Gliquidone therapy of new-onset diabetes mellitus after kidney transplantation.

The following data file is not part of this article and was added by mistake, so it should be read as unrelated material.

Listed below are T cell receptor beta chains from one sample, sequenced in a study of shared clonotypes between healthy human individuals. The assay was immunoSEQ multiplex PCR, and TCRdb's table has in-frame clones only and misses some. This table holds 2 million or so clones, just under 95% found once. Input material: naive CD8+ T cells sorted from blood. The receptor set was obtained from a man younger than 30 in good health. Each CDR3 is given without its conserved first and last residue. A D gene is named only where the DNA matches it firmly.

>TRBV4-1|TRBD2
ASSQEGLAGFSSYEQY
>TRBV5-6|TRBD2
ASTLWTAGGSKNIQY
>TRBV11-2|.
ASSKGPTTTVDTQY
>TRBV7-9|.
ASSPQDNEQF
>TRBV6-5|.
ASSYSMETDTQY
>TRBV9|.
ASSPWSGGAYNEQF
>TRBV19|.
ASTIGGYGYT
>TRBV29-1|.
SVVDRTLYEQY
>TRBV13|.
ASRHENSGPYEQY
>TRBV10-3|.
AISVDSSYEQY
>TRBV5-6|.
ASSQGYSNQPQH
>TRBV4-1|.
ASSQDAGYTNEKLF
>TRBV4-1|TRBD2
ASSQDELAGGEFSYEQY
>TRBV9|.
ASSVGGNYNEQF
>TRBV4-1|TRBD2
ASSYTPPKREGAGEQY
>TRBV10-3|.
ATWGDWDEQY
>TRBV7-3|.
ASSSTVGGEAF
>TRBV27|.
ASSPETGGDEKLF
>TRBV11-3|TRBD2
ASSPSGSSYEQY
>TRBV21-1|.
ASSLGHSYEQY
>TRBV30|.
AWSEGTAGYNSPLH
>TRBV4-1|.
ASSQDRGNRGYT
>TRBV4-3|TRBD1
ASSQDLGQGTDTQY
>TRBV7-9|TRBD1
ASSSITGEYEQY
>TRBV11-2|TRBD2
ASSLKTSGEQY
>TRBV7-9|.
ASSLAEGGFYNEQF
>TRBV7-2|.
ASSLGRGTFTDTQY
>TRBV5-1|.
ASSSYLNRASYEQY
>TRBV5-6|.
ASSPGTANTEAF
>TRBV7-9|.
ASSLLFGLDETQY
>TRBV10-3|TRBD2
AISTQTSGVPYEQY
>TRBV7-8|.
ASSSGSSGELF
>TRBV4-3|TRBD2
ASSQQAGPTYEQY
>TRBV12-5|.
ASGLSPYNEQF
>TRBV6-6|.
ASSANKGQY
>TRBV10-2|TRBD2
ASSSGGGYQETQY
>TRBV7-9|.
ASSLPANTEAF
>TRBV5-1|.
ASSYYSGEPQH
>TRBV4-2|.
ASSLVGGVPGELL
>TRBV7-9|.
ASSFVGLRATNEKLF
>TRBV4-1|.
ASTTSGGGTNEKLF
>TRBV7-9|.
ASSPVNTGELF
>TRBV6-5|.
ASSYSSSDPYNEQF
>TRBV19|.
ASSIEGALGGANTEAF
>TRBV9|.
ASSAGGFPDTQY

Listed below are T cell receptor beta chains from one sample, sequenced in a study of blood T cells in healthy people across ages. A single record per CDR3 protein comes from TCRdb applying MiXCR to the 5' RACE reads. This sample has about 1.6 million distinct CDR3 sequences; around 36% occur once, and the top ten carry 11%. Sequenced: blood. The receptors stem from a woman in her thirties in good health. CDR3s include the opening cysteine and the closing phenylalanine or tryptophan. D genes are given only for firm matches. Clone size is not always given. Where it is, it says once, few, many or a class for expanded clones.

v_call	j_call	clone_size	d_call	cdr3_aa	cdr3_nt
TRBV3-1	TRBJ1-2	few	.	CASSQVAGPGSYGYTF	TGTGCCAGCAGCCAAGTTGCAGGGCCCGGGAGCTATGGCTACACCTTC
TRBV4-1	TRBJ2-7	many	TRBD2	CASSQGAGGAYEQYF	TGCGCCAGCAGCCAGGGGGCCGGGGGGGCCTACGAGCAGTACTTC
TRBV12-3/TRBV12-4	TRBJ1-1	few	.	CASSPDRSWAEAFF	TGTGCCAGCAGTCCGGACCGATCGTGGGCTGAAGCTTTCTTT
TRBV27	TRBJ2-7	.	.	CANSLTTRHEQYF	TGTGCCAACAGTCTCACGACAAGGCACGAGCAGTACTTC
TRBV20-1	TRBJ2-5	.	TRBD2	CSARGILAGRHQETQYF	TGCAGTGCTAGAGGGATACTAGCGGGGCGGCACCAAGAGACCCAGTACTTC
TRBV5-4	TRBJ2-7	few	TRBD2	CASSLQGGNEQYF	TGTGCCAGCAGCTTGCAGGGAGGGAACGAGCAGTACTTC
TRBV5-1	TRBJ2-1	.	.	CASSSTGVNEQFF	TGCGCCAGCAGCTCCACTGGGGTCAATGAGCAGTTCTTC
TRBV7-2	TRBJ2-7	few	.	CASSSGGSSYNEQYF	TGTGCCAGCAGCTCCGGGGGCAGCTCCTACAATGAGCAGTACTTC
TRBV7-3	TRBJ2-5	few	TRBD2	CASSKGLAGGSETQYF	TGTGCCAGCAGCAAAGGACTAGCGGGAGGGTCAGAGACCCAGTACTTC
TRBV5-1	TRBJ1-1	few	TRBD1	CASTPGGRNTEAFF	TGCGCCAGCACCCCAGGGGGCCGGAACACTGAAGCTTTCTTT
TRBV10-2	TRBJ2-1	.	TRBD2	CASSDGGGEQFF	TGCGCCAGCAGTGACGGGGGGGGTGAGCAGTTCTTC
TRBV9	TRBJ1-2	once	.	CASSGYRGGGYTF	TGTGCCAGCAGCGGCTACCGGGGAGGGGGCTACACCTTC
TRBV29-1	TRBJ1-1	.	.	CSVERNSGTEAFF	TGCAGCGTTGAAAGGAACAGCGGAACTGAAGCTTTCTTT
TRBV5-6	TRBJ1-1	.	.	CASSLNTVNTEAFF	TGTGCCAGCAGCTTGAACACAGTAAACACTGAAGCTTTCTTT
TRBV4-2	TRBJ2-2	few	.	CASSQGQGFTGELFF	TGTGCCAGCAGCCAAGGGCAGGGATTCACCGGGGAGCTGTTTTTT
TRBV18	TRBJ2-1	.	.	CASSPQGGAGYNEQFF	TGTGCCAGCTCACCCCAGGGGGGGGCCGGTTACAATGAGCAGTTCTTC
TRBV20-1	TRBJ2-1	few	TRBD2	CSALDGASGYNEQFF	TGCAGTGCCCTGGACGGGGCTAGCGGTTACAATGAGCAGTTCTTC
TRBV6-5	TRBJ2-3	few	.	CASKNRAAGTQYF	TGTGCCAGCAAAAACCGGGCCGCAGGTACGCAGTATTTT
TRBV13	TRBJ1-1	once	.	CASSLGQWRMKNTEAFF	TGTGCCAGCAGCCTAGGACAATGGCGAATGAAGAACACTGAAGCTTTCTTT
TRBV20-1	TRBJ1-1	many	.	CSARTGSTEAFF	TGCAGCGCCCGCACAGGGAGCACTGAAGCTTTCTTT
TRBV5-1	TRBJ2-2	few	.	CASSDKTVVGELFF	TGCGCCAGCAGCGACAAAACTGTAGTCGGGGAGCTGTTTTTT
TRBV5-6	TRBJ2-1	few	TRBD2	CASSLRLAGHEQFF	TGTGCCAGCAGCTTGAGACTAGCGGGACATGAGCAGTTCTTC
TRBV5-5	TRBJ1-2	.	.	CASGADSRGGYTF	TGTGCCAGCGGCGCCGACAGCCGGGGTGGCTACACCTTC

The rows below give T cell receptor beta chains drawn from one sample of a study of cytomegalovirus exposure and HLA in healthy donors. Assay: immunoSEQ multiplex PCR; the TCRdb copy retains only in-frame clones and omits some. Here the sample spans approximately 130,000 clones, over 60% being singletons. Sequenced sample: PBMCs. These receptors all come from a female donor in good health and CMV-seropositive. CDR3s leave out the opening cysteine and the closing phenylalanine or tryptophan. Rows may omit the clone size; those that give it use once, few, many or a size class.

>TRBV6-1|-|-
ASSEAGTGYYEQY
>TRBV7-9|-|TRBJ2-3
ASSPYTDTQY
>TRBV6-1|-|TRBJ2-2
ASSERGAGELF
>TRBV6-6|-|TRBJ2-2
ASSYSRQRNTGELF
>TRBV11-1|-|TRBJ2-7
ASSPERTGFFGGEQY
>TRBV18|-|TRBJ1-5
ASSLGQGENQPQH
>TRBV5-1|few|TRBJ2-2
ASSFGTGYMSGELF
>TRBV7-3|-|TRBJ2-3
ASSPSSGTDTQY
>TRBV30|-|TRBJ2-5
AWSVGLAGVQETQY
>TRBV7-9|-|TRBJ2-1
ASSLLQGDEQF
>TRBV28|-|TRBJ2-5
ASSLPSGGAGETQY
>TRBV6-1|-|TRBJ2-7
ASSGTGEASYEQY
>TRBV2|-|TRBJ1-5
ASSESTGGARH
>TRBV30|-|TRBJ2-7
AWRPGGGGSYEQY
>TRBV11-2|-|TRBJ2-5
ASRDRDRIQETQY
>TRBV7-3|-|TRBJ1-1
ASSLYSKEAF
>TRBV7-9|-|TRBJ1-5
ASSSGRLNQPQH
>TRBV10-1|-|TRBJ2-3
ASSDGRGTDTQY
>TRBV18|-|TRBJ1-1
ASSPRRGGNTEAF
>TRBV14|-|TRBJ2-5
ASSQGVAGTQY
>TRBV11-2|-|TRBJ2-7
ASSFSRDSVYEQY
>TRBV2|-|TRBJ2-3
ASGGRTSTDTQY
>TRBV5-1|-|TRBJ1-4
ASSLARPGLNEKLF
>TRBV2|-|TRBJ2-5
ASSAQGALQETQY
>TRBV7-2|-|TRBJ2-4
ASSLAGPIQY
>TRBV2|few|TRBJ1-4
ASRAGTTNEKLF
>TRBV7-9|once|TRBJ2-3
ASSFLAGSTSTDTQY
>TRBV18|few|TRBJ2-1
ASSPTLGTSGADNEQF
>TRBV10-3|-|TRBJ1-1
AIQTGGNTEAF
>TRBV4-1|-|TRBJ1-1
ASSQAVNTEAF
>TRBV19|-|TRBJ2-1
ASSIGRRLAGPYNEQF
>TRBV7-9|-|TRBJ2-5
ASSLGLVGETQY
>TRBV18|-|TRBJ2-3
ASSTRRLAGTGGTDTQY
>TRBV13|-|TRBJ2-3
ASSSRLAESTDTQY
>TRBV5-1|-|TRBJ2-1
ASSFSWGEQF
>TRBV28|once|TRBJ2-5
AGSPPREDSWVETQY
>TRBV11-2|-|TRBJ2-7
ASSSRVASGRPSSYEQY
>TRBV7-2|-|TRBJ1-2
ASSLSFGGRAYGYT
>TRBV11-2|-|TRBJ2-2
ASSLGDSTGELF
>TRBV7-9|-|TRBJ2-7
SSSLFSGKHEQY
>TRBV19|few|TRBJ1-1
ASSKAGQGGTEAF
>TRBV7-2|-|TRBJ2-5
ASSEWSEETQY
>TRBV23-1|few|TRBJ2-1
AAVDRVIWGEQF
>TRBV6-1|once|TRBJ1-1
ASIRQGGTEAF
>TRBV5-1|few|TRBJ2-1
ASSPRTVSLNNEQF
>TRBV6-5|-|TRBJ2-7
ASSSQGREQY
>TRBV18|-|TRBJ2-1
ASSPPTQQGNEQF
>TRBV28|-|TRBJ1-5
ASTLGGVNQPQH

BACKGROUND: New-onset diabetes mellitus (NODM) in renal transplant recipients is a complication associated with an increased long-term morbidity and mortality. However, classic sulphonylureas have not been studied in transplanted patients to date. The purpose of this study was to investigate the use of gliquidone in NODM after renal transplantation. METHODS: 47 Caucasian patients with NODM received gliquidone therapy (dose range 15 - 105 mg/d) and were followed for at least 6 months. Controls receiving rosiglitazone (n = 28) were chosen for comparison. Successful treatment was defined as a significant improvement of fasting blood glucose (FBG) concentrations, and HbA1c < 7% in the absence of glucosuria, and without the need for further antidiabetic agents. RESULTS: 29 of the 47 patients were successfully treated with gliquidone. Mean FBG improved from 154 +/- 62 mg/dl to 120 +/- 30 mg/dl (p = 0.002). The success rate was similar in both groups (62 vs. 71%, p = 0.39). In 4 patients the initial daily dose of gliquidone had to be decreased due to symptoms of hypoglycemia. Pretreatment with other oral antidiabetics could be identified as a negative prognostic factor. CONCLUSIONS: The data of our retrospective database study suggest that gliquidone is a safe and effective treatment option for NODM. In comparison to rosiglitazone, gliquidone has shown similar efficacy.